In order to accomplish this interaction we built a custom product page on Shopify. Each shirt color is it’s own product with 75 different variants. On the page we loop through all of the shirts and spit out an identical section of html code that is the main body of the page. We utilized the Angular JS framework to manage which shirt section is shown by using of a url based routing system. Notice how the url changes as you click on the color swatches. The page is actually changing right in front of you.
In order to find the correct size we built an interactive modal that walks you through the measurement process. At the end we interact with the sizing algorithm and list the size. In the background we simply select the correct variant in a hidden form select element that will get submitted when the Add to Cart button is clicked.
The Angular app also stores the measurements and size in the browser for later use. If a customer is logged in, it communicates with a 3rd party app to store this information in customer metafields.
Pretty cool, right!
Next up is our client Creative Letter Art. They hand build custom framed art photography. A customer can create a word anywhere from 1 to 10 letters. Each letter can be individually selected from a list of supplied letter photos. The total combination of options is staggering. A few years ago I wrote about this in a blog post after completing the first iteration of the shop using an earlier version of LemonStand.
This year we had the chance to reimplement the site using LemonStand Cloud. This time around the process was even easier mainly with the help of the custom fields functionality.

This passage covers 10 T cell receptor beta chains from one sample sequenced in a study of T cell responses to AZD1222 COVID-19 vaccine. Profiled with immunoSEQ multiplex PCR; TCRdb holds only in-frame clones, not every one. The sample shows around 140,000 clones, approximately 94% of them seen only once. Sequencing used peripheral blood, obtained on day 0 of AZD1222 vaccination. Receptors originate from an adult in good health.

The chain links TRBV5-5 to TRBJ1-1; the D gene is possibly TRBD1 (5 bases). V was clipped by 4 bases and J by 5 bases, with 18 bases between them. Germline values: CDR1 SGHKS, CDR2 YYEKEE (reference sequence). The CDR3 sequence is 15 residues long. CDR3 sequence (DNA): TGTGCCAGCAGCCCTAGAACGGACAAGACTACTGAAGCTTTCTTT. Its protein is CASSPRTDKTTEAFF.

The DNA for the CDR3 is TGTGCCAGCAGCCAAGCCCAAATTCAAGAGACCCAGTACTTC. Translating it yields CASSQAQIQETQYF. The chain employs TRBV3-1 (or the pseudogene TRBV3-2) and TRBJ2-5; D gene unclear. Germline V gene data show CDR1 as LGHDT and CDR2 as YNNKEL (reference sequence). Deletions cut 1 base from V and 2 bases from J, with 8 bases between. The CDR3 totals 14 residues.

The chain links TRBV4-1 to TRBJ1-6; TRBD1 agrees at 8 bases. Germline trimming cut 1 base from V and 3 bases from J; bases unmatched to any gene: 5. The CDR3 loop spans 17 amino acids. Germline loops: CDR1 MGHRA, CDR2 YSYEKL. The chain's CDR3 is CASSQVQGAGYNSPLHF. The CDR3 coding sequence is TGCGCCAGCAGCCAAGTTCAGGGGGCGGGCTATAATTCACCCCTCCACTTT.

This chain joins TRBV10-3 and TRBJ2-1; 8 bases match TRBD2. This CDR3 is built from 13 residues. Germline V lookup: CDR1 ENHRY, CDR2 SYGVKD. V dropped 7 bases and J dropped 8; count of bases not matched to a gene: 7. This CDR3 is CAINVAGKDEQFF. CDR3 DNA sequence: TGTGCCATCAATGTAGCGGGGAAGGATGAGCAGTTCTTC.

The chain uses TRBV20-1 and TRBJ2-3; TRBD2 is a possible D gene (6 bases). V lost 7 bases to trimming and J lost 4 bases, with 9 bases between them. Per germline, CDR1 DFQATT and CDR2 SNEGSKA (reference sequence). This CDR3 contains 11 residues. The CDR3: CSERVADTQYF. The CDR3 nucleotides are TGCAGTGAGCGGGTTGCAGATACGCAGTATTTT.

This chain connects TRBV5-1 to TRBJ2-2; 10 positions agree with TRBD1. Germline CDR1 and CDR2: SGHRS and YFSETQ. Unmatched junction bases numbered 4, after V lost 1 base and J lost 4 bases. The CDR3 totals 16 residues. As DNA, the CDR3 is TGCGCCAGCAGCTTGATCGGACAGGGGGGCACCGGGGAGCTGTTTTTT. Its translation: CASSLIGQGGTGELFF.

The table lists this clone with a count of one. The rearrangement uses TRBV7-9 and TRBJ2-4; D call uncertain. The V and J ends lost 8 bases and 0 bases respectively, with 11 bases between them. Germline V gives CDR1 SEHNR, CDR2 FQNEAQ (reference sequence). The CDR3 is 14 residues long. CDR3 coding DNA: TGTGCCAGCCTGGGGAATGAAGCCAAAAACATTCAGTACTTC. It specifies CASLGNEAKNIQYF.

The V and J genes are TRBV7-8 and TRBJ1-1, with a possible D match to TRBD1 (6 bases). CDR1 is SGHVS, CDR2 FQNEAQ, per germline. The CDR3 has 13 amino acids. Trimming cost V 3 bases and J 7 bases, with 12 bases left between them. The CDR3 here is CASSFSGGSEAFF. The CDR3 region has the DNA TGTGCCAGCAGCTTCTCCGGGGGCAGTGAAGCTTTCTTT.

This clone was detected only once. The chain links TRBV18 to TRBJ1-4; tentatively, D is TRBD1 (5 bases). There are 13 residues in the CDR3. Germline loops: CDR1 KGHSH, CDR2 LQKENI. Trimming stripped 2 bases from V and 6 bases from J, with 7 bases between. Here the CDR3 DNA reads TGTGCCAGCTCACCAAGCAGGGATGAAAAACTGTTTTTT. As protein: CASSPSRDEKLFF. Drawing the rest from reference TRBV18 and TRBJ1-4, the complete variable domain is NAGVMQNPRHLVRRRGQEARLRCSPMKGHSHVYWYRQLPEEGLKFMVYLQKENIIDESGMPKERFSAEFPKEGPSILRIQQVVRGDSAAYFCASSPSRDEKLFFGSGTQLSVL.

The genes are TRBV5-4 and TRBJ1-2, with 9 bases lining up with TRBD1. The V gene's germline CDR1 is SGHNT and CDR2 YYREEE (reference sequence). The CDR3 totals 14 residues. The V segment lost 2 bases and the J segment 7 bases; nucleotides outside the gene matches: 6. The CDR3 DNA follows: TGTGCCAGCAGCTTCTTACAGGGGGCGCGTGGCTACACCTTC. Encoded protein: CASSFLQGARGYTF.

On the custom product page we have 10 different products each representing a word size. Just like Stantt we show and hide the different products based on a parameter. In this case it is the size of the typed word. The options like frame type are pretty standard and fit with the native variant structure of the product. The interesting challenge was to select and store the actual letters.
To select a letter all a customer has to do is click on one in the displayed frame. This brings up a modal that allows browsing and selection. The letter choices and photos are supplied by a custom app that manages them and the product page uses JSONP to pull the letter data. An Angular JS app manages all of the interactions and keeps track of the selections.
In order to store the letter choices as part of the order we put a unique letter code into Frontend Product custom fields that are configured in LemonStand. Once here they are part of the normal LemonStand cart and checkout flow. The great thing about this is the custom fields show up in an order in the backend without any work on our part. I really like how this very custom product feels like it natively belongs to the partform.
When creating highly custom product pages remember that you need full control over your theme, templating code with conditionals, and solid product data constructs. There are a ton of SaaS based eCommerce systems on the market right now but very few allow you to accomplish the type of custom work that LemonStand and Shopify do.